A Loss to Remember


Dedicated to Cole Hamels. And RememberThePhitans. But mostly RememberThePhitans.

In a way that only seemed sort of sleazy upon much deeper reflection, and in the sense that we had only ever really met via the Internet, and seen each other just once in a minor-league town in central New Jersey, we met again in an emergency room lobby and set off for the ballpark, a crazy ride past the sewage treatment plant and the scrap metal yard, talking that mad crazy nerd talk of stats and NPR and the economy. 

We watched and muttered, shoving the only warm sandwiches Planet Hoagie offered that cold and blustery night, as Cole Hamels walked from the bullpen to the dugout, as the PA announcer declared his name in pregame introductions for the first time since he let Cody Ross, Pat Burrell, and Aaron Rowand stomp on our hearts during Game 3 of the 2010 National League Championship Series

We fiddled with the wireless modem and the laptop as we endeavored to post on the game thread when he threw a strike to Jose Reyes that bounced through the left side right on a line toward us, the first batter faced on this night of dreamy dreamboating. 

We thereupon tried to begin a meme about how public perceptions of Hamels wobble on a strange hair-trigger "pussy versus assassin" continuum, but it was lost in the chilly wireless wind amidst many, many .gifs posted by nomadic racist Eagles fans. We murmured with approval as he wriggled out of a first inning jam and then set the Mets down in order in the second, hoping against hope for the chance to express our brotherly love for him again, and unabashedly.

Heck, had the weather been only about 15 degrees warmer, and the drives much shorter, we would have stepped out of our left field seats between innings to scratch a beery itch, maybe with an over-the-railing sawbuck bribe of a waitress at Harry the K's, whereupon we would have celebrated his impending improbable collapse in the third while comforting ourselves with humor and sarcasm.

Six runs on and seven hits in just 2 2/3 innings pitched despite not allowing very many hard hit balls. Three strikeouts and two walks. A 20.25 ERA. All of those numbers were far exceeded by the amount of hits by a downsloping Chris Young, heretofore only appreciated by Mrs. WL for foresaking a year of Princeton basketball to enter the baseball draft, and some contrived bloviation on postgame radio shows about the booing Hamels received by the fans as he came up with a pair of twos instead of the ace-high, cool-hand Cole we anticipated in his return to Citizens Bank Park.

This was the night about two months in the making. This was the date entered on my synched-up Outlook calendar until my dad, who was kind of non-committal given April night weather in the first place, bagged out on me the weekend before. So that Monday I put it out the the assemblage of bloglords on e-mail. The Opening Week t-shirt to me is as perennial a giveaway event as tax time. And it seemed a pretty fair bet that we wouldn't have to endure Kyle Kendrick, as we both had many times the year before.

There were many mysteries to speculate on last night. The relievers appeared to engage in competitve stretching in the bullpen, and we were feted to a parade of depth chartery: Kendrick. Herndon. Romero. Baez. Bastardo. After weeks of waiting, my beloved giveaway t-shirt was wrapped tightly around my neck like a needed extra scarf. The guy in front of us in the Ruiz jersey seemed incapable of forming a sentence without the verb "to suck." And we wondered, after these months of waiting, what we should say to Raul Ibanez in the top of the 9th, as even in the back of section 142, our voices could have easily been borne on the northwest wind. And then, before anything was effable, the inning ended, a will-of-the-wisp, an ephemera.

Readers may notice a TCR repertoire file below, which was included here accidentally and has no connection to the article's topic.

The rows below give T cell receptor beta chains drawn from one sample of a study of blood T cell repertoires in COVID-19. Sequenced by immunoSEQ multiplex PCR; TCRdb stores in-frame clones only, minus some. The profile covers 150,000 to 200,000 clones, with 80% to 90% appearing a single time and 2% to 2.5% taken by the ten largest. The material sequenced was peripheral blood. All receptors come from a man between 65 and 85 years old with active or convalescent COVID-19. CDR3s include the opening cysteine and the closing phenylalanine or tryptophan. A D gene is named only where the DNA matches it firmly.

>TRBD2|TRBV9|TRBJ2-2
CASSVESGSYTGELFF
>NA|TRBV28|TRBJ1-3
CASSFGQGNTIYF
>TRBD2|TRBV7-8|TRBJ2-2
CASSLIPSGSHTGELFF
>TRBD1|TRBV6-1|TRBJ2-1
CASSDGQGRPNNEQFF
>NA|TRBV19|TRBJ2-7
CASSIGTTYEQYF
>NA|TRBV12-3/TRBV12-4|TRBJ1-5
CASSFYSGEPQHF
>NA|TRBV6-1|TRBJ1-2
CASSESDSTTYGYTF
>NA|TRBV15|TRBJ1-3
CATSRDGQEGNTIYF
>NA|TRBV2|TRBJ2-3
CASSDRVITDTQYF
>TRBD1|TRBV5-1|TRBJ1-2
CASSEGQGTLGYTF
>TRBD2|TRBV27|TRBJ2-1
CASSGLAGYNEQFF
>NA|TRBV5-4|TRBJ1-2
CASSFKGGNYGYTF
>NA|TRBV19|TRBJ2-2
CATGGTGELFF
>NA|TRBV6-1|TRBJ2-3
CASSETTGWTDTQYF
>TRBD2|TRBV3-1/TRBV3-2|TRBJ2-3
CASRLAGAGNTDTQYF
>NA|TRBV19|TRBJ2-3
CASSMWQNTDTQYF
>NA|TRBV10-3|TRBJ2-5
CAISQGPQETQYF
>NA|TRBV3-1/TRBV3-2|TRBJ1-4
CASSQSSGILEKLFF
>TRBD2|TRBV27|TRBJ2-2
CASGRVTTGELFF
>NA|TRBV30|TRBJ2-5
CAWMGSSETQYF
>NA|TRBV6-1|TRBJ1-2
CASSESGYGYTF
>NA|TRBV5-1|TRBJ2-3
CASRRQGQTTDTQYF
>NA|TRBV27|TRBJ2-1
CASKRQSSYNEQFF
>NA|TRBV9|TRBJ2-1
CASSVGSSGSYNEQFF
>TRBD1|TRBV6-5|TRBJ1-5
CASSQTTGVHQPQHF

We lost about every other game that night. I came to find out when I got home that my one rooting interest in the Final Four couldn't follow up their improbable upset of UConn to get another title. So desperate for saving graces were we that we found them in dollar hot dogs, vended successfully en route to the pissoir. We continue to be haunted by painful regret - that we did not follow through on our plan to send one of them to WholeCamels' father's attic. 

If not for the crack, we might have been more lucid on the game thread.

We arrived at our seats well before the starting lineups were announced, and stayed, mystifyingly, for every pitch, as we surveyed the acres of improbably empty blue seats that had been so full of life, and cotton hoodies, just a scant few hours before.  No matter the craving for rapidly cooling curly fries or the urgency to express ourselves on the game thread, we stayed seated as our internal body temperatures fell to hypothermic levels as Victorino flied out to center to put a bullet, at long last, into this lame hag of a game.

What seemed so full of hope on that cold December night not so long ago became somehow poetic with one loss on a numbingly cold April evening. Cole Hamels - the only homegrown talent on this fabled Phillies pitching staff - coughed up a hairball of a game. And, really, it had to be that way. 

When we think about another person, we may not remember what they said or did, but we always remember how they made us feel. Years from now, we will overlook how genuinely terrible the 2011 Mets were. We will even forget how the Phillies offense couldn't seem to hit a big gooney nerd guy who doesn't throw hard anymore.

But we will never forget how we felt on April 5th, 2011 - how Cole Hamels drove us right back to our uneasy pussy/assassin relationship with him not with his talent, but with his mere presence, in less than one hour. I now believe, by the way, that miracles can happen.

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